Senate Majority Leader Robert C. Byrd (D-W.Va.) stepped up pressure yesterday for a vote Tuesday to end the month-long filibuster against the labor law revision bill, warning that further concessions before the vote are unlikely.

Despite the Senate's five votes against choking off debate over the past two weeks and signs of uneasiness among antifilibuster forces, Byrd said he still believes the Senate will produce the 60 votes necessary to end the filibuster - two more votes than it had last week.

But he refused to say how long he would keep the bill on the floor if the filibuster continues, although he noted pointedly that he is not worried about the 1,200 amendments that face the bill after cloture of the backlog of other legislation facing the Senate before its campaign recess.

Byrd, speaking at his regular Saturday news conference, sharpened his criticism of the filibuster leaders, accusing them of trying to kill the bill rather than modifying it to meet "legitimate" objections.

"Obviously the opposition doesn't want any bill," he said. "They're not willing to vote on any amendments. They want to kill the bill."

Noting that he has offered modifying amendments, Byrd said he doesn't "know what room there may be for compromise," and then said flatly, "We're past the point of responding to legitimate concerns."

However, as a further inducement to invoke cloture on Tuesday, he held out the likelihood of "substantive" amendments after the filibuster is broken.

Tuesday's vote thus appears to be crucial for the labor bill, a measure backed by the Carter administration and organized labor to make it more difficult for employers to counter union organizing and bargaining efforts illegally. It would set deadlines for union representation elections and stiffen penalties for violations of labor laws.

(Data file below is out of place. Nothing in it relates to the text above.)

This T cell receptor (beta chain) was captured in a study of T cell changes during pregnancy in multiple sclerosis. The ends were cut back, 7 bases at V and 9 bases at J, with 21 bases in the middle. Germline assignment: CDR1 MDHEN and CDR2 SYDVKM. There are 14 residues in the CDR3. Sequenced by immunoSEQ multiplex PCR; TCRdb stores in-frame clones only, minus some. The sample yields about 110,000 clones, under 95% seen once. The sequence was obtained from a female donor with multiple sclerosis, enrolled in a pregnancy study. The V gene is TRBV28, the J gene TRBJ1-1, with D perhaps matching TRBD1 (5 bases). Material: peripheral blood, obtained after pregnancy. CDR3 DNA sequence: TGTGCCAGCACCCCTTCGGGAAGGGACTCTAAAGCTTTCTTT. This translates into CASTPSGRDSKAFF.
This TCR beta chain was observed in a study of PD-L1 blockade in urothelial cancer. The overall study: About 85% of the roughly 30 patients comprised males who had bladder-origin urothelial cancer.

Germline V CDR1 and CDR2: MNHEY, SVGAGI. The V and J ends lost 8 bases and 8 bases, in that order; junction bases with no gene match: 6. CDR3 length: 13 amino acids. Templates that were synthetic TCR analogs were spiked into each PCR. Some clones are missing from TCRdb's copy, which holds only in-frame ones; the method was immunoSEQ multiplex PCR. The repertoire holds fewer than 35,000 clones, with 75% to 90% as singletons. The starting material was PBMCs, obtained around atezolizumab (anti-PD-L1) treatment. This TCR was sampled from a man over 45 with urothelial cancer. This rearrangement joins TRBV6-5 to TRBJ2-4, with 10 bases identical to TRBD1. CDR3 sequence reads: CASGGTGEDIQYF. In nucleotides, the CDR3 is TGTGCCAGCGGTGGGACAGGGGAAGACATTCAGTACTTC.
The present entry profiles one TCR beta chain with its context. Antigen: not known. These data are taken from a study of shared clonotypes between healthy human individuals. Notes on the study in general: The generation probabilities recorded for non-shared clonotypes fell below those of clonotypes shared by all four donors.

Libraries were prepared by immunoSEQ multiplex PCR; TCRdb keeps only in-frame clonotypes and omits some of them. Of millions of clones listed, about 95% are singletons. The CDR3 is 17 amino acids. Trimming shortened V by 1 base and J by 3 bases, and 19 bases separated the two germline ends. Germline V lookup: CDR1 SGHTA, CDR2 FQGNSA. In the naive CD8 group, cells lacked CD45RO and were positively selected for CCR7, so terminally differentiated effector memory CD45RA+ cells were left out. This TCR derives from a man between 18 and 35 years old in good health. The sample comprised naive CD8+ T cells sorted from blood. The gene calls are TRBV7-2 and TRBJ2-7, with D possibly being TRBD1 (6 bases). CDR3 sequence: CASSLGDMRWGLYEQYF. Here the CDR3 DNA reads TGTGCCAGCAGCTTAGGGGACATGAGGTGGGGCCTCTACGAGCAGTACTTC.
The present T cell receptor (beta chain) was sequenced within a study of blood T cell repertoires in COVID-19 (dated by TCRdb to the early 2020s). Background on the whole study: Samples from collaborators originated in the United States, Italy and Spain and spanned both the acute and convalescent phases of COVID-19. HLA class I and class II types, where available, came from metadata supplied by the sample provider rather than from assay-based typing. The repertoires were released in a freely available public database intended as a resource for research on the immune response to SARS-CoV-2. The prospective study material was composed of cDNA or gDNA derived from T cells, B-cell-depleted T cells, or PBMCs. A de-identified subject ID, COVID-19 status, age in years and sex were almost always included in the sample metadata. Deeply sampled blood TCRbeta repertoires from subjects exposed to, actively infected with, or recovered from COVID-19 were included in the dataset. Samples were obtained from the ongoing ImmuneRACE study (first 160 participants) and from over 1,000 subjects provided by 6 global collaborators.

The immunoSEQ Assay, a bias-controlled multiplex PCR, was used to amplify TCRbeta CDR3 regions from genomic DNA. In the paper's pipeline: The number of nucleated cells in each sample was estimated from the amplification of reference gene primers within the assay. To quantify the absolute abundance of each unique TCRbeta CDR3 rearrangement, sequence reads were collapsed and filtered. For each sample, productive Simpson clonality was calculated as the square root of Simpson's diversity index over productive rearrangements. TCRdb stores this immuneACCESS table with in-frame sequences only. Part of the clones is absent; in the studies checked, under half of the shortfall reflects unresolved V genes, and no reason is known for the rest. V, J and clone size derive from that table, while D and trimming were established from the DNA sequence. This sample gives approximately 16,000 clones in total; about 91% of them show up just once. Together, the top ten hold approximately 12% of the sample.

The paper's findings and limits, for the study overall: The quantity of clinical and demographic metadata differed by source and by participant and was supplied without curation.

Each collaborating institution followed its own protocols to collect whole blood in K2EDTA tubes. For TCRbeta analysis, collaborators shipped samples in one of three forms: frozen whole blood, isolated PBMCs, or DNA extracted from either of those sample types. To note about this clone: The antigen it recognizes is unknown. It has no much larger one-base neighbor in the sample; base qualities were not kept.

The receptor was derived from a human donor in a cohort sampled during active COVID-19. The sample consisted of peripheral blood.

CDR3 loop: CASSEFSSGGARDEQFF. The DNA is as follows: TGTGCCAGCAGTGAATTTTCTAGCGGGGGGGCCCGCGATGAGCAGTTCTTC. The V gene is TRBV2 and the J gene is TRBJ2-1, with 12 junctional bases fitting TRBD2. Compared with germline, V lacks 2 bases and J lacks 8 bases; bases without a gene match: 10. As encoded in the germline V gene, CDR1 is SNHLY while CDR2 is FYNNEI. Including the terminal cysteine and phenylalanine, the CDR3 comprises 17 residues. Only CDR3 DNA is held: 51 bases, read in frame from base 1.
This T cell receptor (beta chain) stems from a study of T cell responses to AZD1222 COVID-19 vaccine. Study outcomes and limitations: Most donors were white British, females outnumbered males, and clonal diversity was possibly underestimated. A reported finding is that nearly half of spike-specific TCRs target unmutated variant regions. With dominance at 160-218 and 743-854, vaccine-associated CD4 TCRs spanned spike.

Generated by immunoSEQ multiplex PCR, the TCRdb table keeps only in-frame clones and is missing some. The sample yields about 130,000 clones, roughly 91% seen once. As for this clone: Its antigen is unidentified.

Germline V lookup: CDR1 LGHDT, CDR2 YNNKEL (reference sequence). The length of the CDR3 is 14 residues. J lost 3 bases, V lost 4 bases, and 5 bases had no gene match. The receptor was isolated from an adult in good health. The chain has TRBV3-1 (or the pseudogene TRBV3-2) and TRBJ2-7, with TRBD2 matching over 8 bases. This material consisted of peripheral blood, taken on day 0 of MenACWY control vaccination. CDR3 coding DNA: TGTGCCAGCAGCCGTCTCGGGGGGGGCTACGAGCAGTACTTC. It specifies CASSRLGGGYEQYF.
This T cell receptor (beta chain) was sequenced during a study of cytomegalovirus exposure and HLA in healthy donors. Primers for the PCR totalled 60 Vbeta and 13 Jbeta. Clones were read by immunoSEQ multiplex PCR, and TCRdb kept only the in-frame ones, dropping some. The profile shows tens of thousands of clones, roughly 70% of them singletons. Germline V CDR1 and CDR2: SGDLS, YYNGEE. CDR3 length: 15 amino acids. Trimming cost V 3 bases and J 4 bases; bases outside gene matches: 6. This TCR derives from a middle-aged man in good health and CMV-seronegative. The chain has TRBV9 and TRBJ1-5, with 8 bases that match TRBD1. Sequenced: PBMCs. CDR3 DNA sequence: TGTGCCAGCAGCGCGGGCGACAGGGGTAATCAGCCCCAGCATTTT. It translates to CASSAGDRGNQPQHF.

The bill's proponents have viewed last week's cloture drive as probably decisive, but feel short in two successive tries, obtaining only 58 votes. Tuesday's sixth cloture vote would tie the Senate's record for filibuster-ending attempts, established in 1975 during debate over a disputed New Hampshire election.

Responding to expressed fears of more delay from a post-cloture "filibuster of amendments," Byrd said the amendments could be wrapped up in a week to 10 days, suggesting obliquely that "new precedents" may be set for dealing with that kind of delay.

"The number of amendments don't scare me . . . I'm not easily stampeded by amendments," he said. But he wryly conceded that his image as a legislative tactician "who makes the trains run" may now have been "thoroughly exploded."